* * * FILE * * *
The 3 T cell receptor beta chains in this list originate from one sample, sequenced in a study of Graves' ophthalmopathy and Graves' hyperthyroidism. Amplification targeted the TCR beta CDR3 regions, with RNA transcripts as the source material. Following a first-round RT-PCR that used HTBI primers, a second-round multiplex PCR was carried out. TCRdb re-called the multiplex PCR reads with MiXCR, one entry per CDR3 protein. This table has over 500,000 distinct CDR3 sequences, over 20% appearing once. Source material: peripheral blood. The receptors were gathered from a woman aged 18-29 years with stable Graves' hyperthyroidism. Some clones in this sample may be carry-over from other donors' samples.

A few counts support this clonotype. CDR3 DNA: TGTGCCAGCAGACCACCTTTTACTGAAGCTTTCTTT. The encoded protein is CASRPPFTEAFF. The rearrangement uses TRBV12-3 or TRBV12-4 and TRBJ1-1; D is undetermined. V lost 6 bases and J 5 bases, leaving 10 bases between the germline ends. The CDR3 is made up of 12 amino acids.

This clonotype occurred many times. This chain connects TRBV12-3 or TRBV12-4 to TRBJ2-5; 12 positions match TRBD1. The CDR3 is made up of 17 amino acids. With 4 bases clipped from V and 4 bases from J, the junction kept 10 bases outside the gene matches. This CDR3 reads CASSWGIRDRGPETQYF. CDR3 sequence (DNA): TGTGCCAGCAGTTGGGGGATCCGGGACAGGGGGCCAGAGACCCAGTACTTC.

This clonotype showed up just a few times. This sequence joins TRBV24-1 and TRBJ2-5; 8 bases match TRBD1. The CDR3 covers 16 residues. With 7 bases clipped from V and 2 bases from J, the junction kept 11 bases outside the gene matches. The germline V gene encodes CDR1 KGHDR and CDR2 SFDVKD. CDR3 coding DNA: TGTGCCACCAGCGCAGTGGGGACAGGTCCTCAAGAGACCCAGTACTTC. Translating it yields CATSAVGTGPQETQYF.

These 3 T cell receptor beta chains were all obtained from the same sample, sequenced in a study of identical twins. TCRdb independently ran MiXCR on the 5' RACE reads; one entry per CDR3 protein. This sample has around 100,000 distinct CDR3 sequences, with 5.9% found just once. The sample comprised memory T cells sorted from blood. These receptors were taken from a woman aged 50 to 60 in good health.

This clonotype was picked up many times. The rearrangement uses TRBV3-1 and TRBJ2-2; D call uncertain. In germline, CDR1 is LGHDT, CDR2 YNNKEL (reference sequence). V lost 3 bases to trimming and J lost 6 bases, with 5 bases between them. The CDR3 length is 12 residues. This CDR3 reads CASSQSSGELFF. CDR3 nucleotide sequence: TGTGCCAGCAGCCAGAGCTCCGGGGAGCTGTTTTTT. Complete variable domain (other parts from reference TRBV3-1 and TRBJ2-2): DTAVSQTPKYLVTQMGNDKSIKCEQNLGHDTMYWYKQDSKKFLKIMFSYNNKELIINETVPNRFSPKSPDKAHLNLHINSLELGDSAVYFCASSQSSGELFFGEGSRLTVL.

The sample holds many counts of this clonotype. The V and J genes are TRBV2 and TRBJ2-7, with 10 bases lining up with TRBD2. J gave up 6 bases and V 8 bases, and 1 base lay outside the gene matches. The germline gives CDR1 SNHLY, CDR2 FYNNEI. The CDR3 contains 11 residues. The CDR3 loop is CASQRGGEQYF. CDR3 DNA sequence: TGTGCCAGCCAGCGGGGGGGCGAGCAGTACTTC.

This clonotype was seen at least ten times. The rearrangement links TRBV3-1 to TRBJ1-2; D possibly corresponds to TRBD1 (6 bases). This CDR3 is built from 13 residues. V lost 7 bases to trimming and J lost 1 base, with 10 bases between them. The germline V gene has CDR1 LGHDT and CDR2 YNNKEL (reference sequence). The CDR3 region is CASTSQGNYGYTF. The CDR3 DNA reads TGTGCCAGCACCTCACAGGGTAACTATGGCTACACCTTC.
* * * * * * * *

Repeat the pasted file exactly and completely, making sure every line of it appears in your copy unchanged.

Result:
The 3 T cell receptor beta chains in this list originate from one sample, sequenced in a study of Graves' ophthalmopathy and Graves' hyperthyroidism. Amplification targeted the TCR beta CDR3 regions, with RNA transcripts as the source material. Following a first-round RT-PCR that used HTBI primers, a second-round multiplex PCR was carried out. TCRdb re-called the multiplex PCR reads with MiXCR, one entry per CDR3 protein. This table has over 500,000 distinct CDR3 sequences, over 20% appearing once. Source material: peripheral blood. The receptors were gathered from a woman aged 18-29 years with stable Graves' hyperthyroidism. Some clones in this sample may be carry-over from other donors' samples.

A few counts support this clonotype. CDR3 DNA: TGTGCCAGCAGACCACCTTTTACTGAAGCTTTCTTT. The encoded protein is CASRPPFTEAFF. The rearrangement uses TRBV12-3 or TRBV12-4 and TRBJ1-1; D is undetermined. V lost 6 bases and J 5 bases, leaving 10 bases between the germline ends. The CDR3 is made up of 12 amino acids.

This clonotype occurred many times. This chain connects TRBV12-3 or TRBV12-4 to TRBJ2-5; 12 positions match TRBD1. The CDR3 is made up of 17 amino acids. With 4 bases clipped from V and 4 bases from J, the junction kept 10 bases outside the gene matches. This CDR3 reads CASSWGIRDRGPETQYF. CDR3 sequence (DNA): TGTGCCAGCAGTTGGGGGATCCGGGACAGGGGGCCAGAGACCCAGTACTTC.

This clonotype showed up just a few times. This sequence joins TRBV24-1 and TRBJ2-5; 8 bases match TRBD1. The CDR3 covers 16 residues. With 7 bases clipped from V and 2 bases from J, the junction kept 11 bases outside the gene matches. The germline V gene encodes CDR1 KGHDR and CDR2 SFDVKD. CDR3 coding DNA: TGTGCCACCAGCGCAGTGGGGACAGGTCCTCAAGAGACCCAGTACTTC. Translating it yields CATSAVGTGPQETQYF.

These 3 T cell receptor beta chains were all obtained from the same sample, sequenced in a study of identical twins. TCRdb independently ran MiXCR on the 5' RACE reads; one entry per CDR3 protein. This sample has around 100,000 distinct CDR3 sequences, with 5.9% found just once. The sample comprised memory T cells sorted from blood. These receptors were taken from a woman aged 50 to 60 in good health.

This clonotype was picked up many times. The rearrangement uses TRBV3-1 and TRBJ2-2; D call uncertain. In germline, CDR1 is LGHDT, CDR2 YNNKEL (reference sequence). V lost 3 bases to trimming and J lost 6 bases, with 5 bases between them. The CDR3 length is 12 residues. This CDR3 reads CASSQSSGELFF. CDR3 nucleotide sequence: TGTGCCAGCAGCCAGAGCTCCGGGGAGCTGTTTTTT. Complete variable domain (other parts from reference TRBV3-1 and TRBJ2-2): DTAVSQTPKYLVTQMGNDKSIKCEQNLGHDTMYWYKQDSKKFLKIMFSYNNKELIINETVPNRFSPKSPDKAHLNLHINSLELGDSAVYFCASSQSSGELFFGEGSRLTVL.

The sample holds many counts of this clonotype. The V and J genes are TRBV2 and TRBJ2-7, with 10 bases lining up with TRBD2. J gave up 6 bases and V 8 bases, and 1 base lay outside the gene matches. The germline gives CDR1 SNHLY, CDR2 FYNNEI. The CDR3 contains 11 residues. The CDR3 loop is CASQRGGEQYF. CDR3 DNA sequence: TGTGCCAGCCAGCGGGGGGGCGAGCAGTACTTC.

This clonotype was seen at least ten times. The rearrangement links TRBV3-1 to TRBJ1-2; D possibly corresponds to TRBD1 (6 bases). This CDR3 is built from 13 residues. V lost 7 bases to trimming and J lost 1 base, with 10 bases between them. The germline V gene has CDR1 LGHDT and CDR2 YNNKEL (reference sequence). The CDR3 region is CASTSQGNYGYTF. The CDR3 DNA reads TGTGCCAGCACCTCACAGGGTAACTATGGCTACACCTTC.